I liked this book way more than I thought I would. The first chapter introduced me to a princess, corsets, an arranged marriage to a foreign (and handsome) king, and a mysterious jewel lodged in the belly of the main character. I was — deep sigh — both tired (of princess/royalty stories) and skeptical (A jewel in her belly? O-kay…). Thankfully, I was blown away by the depth and richness of Elisa’s story.
First off, this book carries many concepts I haven’t read much of in YA (or in general): the main character is overweight, there are deep religious roots in place, and the world is inspired by Hispanic culture and language. I have to applaud Carson for not only tackling all of these concepts in one novel, but doing a damn good job of it!
Elisa’s weight/size is a problem that feels real, and it affects much of her life. I saw one review complaning that Elisa’s weight had too much focus throughout the story, but I disagree. The way that her size hindered her abilities, influenced the reactions and opinions of others, and sometimes bolstered her effect toward someone was so real. But even more telling was the way that it affected Elisa internally. Her disordered eating, her self destructive behavior, and her emotional state because of her weight was something that I could relate to. Due to this, Elisa felt so believable to me.
The religious aspect was also quite interesting to me. In this novel, God feels real because the Godstone inside Elisa’s belly actually responds to her prayers. Elisa knows God is real because of her deep, intimate connection. In many stories, religion is used as a method of corruption for the people, and there is some of that in this tale, too. It was so delicately handled by Carson, though, that I was impressed. Each person or group believes they are doing “God’s will,” even though their plan differs from others, and Elisa is deeply aware of this. She has her own struggles with faith, doubts, religious studies, and her duty as a Godstone-bearer.
What I liked best about this book is that there are so many layers and each one feels rich, like one of those gourmet mousse cakes I used to make in pastry school. Elisa goes through so many transformations and they all feel relevant, important, and so darn real. She’s also probably one of the most conscientious main characters I’ve gotten to know in a YA novel, and I very much appreciated her thoughtfulness.
I recommend this book to anyone who’s looking for something different, and something with depth and character, or to anyone who just wants to read a good story.
GREAT main character arc, interesting take on religion
Elisa is Chosen. For what she doesn't know, just that is it God's plan. She soon discovers that destiny can knock in the most unexpected of ways and will not be denied.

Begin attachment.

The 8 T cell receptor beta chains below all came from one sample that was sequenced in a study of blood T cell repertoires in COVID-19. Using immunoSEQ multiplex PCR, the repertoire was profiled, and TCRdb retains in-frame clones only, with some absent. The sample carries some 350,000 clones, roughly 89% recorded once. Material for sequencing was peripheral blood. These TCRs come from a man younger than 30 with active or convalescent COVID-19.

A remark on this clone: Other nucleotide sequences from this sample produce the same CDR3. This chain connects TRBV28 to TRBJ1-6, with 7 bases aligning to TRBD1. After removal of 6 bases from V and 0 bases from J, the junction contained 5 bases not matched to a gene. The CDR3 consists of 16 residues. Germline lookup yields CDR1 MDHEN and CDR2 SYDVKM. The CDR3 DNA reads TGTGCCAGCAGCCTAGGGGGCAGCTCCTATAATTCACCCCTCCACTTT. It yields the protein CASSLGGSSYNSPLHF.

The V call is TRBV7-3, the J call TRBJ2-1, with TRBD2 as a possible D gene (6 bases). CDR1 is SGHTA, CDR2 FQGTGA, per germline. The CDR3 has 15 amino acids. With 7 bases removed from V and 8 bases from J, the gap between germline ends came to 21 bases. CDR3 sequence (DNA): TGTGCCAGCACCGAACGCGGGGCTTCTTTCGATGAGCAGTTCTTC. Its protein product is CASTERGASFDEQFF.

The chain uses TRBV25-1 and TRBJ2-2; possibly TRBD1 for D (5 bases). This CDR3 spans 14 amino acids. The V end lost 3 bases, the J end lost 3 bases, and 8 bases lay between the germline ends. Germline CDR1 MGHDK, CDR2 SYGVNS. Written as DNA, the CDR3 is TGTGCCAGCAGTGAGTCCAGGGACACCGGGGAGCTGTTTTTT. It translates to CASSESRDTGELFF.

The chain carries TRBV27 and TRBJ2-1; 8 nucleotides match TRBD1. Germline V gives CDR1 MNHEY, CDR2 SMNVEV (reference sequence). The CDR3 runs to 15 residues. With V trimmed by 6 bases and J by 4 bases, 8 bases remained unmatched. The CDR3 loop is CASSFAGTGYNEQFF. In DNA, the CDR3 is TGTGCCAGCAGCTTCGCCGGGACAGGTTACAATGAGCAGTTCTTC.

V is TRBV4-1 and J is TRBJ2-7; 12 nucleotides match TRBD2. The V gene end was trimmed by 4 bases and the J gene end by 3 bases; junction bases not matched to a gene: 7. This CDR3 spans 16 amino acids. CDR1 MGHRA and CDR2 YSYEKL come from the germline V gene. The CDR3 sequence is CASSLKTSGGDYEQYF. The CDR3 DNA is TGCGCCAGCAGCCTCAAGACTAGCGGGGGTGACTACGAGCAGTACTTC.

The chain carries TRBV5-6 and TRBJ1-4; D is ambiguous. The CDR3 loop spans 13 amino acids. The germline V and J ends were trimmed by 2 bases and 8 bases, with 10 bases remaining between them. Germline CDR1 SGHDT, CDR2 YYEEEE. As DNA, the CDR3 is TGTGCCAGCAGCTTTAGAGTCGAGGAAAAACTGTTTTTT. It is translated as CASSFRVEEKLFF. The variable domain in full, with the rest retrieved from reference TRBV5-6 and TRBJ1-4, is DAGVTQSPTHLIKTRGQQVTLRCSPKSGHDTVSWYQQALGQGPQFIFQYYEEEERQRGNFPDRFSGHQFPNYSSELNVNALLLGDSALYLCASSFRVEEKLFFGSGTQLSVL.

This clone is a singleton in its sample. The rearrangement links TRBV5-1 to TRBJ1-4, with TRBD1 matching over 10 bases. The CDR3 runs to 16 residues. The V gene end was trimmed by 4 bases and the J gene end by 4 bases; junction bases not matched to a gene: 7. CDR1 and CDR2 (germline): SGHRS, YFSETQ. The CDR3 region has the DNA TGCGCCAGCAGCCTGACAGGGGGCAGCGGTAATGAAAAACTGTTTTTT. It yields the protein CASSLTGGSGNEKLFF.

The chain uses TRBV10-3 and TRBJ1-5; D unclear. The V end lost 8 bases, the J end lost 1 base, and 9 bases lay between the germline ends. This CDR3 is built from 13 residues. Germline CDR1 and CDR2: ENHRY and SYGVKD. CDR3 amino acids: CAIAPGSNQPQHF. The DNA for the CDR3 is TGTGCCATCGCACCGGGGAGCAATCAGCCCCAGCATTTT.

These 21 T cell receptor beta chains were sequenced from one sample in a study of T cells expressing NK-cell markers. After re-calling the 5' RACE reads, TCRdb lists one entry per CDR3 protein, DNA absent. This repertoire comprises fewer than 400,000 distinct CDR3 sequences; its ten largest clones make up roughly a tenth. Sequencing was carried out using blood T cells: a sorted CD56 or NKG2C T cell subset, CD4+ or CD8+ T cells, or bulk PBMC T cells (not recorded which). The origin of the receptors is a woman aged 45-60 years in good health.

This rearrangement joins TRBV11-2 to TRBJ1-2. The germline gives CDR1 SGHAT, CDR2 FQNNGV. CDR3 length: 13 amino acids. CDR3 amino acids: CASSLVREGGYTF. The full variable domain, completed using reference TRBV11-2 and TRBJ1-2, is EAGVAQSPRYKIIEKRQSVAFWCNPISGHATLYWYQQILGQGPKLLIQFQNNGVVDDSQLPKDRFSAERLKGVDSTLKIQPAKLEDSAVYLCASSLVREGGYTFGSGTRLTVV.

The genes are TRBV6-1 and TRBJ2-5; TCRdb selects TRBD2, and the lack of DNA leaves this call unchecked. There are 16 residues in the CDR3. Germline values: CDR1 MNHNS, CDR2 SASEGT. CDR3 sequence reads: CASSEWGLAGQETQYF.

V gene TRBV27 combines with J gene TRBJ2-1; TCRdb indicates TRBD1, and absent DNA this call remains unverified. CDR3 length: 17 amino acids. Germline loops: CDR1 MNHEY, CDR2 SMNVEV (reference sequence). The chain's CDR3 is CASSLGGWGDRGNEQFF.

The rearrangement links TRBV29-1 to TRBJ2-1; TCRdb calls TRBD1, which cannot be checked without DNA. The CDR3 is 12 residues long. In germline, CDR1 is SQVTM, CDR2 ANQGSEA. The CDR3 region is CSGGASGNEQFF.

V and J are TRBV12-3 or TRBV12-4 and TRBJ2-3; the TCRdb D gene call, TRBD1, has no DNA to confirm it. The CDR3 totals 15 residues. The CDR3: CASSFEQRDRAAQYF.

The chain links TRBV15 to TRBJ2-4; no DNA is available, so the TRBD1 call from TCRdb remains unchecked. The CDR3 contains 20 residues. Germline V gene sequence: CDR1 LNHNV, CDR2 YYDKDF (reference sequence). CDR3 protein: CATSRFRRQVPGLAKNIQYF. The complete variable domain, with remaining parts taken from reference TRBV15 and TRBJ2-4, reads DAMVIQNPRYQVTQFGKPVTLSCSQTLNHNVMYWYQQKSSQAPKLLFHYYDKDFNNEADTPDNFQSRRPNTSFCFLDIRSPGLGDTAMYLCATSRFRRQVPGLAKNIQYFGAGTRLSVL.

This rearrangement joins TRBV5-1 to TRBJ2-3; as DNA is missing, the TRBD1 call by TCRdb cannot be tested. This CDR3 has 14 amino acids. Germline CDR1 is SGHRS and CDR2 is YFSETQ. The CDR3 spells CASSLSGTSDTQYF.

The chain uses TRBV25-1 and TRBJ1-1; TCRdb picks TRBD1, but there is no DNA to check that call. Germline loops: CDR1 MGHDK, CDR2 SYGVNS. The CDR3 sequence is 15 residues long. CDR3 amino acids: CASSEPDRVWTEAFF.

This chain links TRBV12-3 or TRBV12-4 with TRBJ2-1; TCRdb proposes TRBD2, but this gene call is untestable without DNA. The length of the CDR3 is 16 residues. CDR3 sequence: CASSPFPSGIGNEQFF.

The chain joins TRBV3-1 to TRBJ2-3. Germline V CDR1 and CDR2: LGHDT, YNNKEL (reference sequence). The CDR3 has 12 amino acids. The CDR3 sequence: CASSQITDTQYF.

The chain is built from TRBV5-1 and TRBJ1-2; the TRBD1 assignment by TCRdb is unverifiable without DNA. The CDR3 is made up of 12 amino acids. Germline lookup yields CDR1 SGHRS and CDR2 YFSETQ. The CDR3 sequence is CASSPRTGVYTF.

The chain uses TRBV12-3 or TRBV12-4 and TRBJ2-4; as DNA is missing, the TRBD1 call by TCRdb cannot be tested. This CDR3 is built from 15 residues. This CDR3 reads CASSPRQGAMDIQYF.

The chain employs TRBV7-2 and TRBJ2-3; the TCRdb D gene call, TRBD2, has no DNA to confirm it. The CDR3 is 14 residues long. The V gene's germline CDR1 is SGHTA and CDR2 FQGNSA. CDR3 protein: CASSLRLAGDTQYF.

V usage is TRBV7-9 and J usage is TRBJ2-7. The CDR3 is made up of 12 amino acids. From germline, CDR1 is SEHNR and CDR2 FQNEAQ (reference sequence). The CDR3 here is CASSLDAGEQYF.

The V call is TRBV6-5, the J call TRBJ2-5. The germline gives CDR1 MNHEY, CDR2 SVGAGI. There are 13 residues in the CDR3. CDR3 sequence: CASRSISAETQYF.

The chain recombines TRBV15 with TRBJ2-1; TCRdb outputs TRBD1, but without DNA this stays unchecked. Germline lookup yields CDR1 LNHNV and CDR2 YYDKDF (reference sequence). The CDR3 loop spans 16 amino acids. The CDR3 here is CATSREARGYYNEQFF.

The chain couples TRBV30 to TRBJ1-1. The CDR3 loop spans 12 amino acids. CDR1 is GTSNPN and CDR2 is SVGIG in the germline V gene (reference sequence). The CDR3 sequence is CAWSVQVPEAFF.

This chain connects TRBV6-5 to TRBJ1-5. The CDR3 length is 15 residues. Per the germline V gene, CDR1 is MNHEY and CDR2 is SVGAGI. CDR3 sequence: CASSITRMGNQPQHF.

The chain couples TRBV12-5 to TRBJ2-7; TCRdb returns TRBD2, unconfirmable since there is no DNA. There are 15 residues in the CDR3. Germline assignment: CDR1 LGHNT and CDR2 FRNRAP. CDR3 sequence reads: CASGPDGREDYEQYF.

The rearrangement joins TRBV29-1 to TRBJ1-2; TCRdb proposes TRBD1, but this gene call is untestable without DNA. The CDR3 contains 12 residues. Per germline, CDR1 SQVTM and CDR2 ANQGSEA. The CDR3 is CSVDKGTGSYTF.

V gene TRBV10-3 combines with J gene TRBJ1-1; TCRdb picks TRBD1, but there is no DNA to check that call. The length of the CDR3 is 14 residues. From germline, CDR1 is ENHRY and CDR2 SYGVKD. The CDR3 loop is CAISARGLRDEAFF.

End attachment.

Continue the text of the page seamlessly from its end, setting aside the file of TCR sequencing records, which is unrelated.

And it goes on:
Carson has crafted a world rife with all the social, religious and geopolitical intricacies one would find in a real place. Characters are multifaceted and will surprise the reader more often than not. Reader beware: surprises are not limited to character development and there are several twists in this novel that will have readers tensed and unable to put the book down. Even with all the details in place Carson manages to create a novel of high fantasy that maintains a fast pace. Looking forward to the next book in the trilogy.
Recommended for Readers of:
Cinda Williams Chima, J.R.R. Tolkien, Kristin Cashore, Anne McCaffery
I requested this e-galley via recommendation from Dani at Refracted Light, and got rejected TWICE. Well, apparently third time was the charm, and I managed to finish it within two hours after my self-imposed Ramadan bookfast.
Honestly, though it surprised me in a few places, this book actually met up to my expectations. I was a bit impressed with how the author harnessed Spanish culture and old traditions to spin around her own new world, as well as the legends based on the Godstone and its particular powers (though I couldn't help but picture it as an extra-large belly ring).
The idea of a fat princess really appealed to me, but sometimes in the book I felt that it was overdone - ie. the whole "Oh, I shouldn't, but I will!" drama that occurs every time she decides to eat something, which is pretty much at the moments when you're dying to know what's going on in the other room. At least at the end, she is confident about herself and her abilities, which is definitely a plus in my book - but other than that, not much else occurs that really makes her the type of character I want to tie to my heartstrings and keep with me forever.
Definitely a good start to the entrance of slightly overweight heroines, though.
My main problem with the story (the reason why I'm not giving it the complete five stars) was the side romance that I felt was a little...adulterous? I understood that Elissa's husband didn't appreciate her, he had someone else on the side, etc. etc. so of course that excused her to break her marriage vows and go and fall in love with someone else.
And then, once I got warmed up to the new guy...well, I'm not going to spoil it for you.
The height of my enjoyment with this book was the plot, and the world-building. To be honest, I actually read it more like a writing class (confession: Holly Root is one of my dream agents, and every time I hear someone signed with her, I have to read through and hope some of that luck rubs off on me). Keeping the action going is definitely one of Ms. Carson's strengths.
To cut my rambling off, let's just sum it up as not being Ella Enchanted, but still with its own place in the book world. It might not be on my "Most Amazing Fantasy Ever!" shelf, but it is still a respectable title from the 2011 line-up, and I will certainly read the next book when it comes out.
A unique, believable heroine - she has issues with her weight, is unsure what to do in her new situation, and is jealous of her elder sister. The world is unique and the pacing is perfect.